If you have erectile dysfunction, it may be a sign that your heart is at risk, too.
Coronary artery disease, the most common type of heart disease, causes a gradual build-up of plaque in arteries that reduces blood flow to the heart and other parts of the body. This is called atherosclerosis. But until you start having noticeable symptoms, such as shortness of breath, unusual fatigue, or pain in the chest, neck, jaw, back or upper belly, you may not know your heart is at risk.
Many people don’t know they have heart disease until they have a serious cardiac-related event, such as a heart attack or stroke. That’s because they don’t notice any warning signs ahead of time. But if you’re a man, there’s one surprising warning sign that may indicate you’re on your way to developing heart disease: erectile dysfunction.
How does a sexual problem have any connection to a heart problem?
There are more similarities between erectile dysfunction and heart disease than you may realize. These include:
- Plaque build-up in arteries. Erectile dysfunction—the inability to get or keep an erection firm enough for sex—is often the result of damage to the arteries of the penis. Because the arteries of this organ are much smaller than the arteries of the heart, atherosclerosis is more likely to show up in these smaller arteries before it affects the larger arteries of the heart.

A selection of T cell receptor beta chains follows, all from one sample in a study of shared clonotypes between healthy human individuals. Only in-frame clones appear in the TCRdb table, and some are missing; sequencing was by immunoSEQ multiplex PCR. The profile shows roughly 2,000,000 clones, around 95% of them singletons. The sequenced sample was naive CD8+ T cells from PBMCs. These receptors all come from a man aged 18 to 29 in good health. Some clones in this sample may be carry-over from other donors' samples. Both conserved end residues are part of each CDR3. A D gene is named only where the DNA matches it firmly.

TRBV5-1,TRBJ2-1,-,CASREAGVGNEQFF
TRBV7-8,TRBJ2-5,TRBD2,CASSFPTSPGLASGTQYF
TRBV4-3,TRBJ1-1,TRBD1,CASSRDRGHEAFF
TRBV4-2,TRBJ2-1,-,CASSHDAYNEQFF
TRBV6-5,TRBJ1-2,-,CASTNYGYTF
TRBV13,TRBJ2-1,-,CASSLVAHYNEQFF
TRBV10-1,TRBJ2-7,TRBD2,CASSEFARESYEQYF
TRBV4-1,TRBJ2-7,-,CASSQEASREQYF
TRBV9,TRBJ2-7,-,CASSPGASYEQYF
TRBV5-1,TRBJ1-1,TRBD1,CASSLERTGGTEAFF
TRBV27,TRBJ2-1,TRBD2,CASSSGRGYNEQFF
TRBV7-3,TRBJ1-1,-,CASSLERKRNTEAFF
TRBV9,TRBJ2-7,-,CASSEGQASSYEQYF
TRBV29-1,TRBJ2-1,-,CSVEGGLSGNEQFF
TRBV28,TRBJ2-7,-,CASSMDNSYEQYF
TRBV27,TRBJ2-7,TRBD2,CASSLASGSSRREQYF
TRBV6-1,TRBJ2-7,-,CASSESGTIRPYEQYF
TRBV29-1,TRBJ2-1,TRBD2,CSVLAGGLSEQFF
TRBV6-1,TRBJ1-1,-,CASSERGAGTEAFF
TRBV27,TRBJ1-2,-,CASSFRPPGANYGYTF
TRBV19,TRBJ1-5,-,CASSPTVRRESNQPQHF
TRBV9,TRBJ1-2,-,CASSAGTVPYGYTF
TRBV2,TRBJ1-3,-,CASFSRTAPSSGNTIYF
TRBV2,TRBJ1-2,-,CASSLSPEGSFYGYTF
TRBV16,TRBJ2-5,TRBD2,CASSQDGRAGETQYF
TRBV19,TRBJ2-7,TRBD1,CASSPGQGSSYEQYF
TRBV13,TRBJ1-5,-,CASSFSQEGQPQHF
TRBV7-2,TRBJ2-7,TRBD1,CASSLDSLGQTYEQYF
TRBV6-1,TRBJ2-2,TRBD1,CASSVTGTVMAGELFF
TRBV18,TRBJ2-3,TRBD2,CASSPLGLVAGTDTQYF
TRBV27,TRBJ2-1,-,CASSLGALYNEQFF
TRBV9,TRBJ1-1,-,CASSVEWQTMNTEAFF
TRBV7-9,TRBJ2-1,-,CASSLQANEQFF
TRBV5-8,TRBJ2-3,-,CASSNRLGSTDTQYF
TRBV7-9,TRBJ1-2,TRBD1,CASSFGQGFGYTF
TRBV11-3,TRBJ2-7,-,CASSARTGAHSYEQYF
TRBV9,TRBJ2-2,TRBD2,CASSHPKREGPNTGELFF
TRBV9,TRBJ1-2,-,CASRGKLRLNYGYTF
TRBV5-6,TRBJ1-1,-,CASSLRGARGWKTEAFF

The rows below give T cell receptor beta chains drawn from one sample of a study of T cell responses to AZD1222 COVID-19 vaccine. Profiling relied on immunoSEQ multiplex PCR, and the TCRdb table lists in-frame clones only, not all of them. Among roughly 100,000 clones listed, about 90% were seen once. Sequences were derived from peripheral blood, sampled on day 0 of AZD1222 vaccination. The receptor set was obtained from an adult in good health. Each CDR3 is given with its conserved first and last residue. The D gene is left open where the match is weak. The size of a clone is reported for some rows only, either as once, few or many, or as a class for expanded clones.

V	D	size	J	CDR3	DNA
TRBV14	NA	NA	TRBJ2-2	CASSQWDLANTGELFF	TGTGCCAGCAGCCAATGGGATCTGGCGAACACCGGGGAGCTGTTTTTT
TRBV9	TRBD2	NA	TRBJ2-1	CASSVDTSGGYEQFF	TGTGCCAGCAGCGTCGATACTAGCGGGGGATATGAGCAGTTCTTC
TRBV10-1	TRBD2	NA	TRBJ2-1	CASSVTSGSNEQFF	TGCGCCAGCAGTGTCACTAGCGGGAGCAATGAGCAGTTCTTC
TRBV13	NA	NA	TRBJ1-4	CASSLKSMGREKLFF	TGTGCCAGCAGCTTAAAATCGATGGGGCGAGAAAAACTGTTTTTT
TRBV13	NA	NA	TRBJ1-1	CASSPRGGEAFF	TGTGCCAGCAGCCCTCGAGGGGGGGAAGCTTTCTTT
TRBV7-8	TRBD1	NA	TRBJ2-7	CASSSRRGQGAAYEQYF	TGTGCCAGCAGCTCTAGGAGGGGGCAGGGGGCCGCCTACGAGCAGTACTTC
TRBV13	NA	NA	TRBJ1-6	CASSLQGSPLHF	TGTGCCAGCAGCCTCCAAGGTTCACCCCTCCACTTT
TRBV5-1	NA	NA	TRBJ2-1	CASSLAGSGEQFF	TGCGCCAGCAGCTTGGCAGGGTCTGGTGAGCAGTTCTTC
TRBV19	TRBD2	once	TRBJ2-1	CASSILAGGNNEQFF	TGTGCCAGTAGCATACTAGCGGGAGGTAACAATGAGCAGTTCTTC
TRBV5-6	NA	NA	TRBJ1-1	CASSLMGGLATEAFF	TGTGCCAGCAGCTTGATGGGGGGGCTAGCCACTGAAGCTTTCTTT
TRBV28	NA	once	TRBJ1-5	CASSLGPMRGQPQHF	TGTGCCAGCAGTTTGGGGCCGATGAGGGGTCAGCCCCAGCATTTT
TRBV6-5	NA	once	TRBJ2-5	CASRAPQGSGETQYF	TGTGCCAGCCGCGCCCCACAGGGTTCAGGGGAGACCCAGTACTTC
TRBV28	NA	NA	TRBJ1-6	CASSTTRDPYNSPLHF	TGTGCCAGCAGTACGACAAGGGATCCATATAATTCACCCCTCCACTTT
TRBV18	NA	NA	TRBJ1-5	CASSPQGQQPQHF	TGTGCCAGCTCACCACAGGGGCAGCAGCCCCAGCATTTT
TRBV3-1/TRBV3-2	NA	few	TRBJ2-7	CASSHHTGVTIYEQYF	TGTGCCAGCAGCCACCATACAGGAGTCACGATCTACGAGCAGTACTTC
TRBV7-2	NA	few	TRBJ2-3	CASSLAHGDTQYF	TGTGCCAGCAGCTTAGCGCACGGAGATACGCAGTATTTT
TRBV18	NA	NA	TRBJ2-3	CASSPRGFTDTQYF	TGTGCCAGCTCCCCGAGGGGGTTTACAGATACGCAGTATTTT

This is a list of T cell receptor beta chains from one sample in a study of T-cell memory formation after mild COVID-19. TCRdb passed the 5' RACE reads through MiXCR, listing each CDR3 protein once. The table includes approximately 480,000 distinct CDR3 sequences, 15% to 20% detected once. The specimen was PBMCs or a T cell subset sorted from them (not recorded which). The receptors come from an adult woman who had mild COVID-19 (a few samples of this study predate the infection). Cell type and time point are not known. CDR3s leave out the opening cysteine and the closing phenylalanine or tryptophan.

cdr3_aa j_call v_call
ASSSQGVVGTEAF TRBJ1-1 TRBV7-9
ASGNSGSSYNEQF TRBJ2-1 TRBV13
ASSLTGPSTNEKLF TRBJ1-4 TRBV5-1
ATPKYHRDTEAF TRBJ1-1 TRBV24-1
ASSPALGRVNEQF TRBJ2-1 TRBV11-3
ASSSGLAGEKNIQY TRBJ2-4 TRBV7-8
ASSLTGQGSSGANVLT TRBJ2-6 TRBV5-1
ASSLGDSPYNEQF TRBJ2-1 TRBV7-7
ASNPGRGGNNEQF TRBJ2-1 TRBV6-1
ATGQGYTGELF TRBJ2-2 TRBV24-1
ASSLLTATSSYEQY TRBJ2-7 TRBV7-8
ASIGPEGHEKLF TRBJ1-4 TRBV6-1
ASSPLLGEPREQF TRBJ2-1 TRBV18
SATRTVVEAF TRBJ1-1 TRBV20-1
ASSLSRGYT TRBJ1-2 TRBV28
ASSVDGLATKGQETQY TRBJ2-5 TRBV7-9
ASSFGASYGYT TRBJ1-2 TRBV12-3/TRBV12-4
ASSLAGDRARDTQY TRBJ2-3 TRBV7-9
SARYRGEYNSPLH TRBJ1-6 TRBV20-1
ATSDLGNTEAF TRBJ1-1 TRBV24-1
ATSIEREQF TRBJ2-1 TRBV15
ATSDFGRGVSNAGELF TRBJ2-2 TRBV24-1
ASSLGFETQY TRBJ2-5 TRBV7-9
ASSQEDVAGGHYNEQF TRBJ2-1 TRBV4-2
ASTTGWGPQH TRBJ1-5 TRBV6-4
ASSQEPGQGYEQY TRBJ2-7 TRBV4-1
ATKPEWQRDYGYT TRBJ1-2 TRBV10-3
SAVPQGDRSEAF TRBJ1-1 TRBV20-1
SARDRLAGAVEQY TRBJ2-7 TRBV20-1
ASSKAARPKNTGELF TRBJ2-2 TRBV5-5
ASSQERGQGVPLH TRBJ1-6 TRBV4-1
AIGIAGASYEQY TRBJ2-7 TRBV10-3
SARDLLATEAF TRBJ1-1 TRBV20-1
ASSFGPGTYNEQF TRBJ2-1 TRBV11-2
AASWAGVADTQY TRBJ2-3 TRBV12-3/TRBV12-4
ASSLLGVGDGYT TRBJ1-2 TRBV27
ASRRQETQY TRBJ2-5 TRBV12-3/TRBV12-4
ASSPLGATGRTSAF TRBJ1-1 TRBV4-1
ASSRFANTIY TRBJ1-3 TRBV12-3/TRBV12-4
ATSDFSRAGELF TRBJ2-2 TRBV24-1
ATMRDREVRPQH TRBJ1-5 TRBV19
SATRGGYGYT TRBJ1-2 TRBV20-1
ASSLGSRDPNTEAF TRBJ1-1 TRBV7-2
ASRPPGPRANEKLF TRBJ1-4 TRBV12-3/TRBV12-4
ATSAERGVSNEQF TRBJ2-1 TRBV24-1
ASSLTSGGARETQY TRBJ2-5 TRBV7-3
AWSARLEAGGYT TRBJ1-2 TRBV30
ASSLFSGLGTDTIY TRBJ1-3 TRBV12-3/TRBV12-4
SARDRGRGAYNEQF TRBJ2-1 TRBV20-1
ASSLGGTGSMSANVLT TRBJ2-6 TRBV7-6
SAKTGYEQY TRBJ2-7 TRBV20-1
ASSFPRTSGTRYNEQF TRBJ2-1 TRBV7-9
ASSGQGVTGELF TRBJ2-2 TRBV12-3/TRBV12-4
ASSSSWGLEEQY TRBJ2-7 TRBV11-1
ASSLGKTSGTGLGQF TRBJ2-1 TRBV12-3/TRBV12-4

- Problem with blood vessel lining. Erectile dysfunction may also occur due to a problem with the inner lining of the blood vessels that causes inadequate blood flow. This impaired blood flow throughout the body may contribute to the development of atherosclerosis and heart disease.
- Low testosterone. Men who experience erectile dysfunction or other sexual problems may also have low testosterone levels. Although more research needs to be done on the subject, low testosterone has been linked to metabolic syndrome, diabetes and cardiovascular disease.
- Similar risk factors. Many of the risk factors for erectile dysfunction and heart disease are the same. These include: high blood pressure, high cholesterol, diabetes, obesity, age, smoking and alcohol use.
Although having erectile dysfunction does not mean you already have heart disease and doesn’t guarantee you will develop it in the future, it may be an early warning sign of this condition. That’s why if you experience erectile dysfunction, it’s best to talk to your doctor about getting screened for heart disease, too. Knowing if your heart is at risk gives you valuable information you can use to help protect your heart before damage occurs.
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Date Last Reviewed: April 18, 2023
Editorial Review: Andrea Cohen, Editorial Director, Baldwin Publishing, Inc. Contact Editor
Medical Review: Perry Pitkow, MD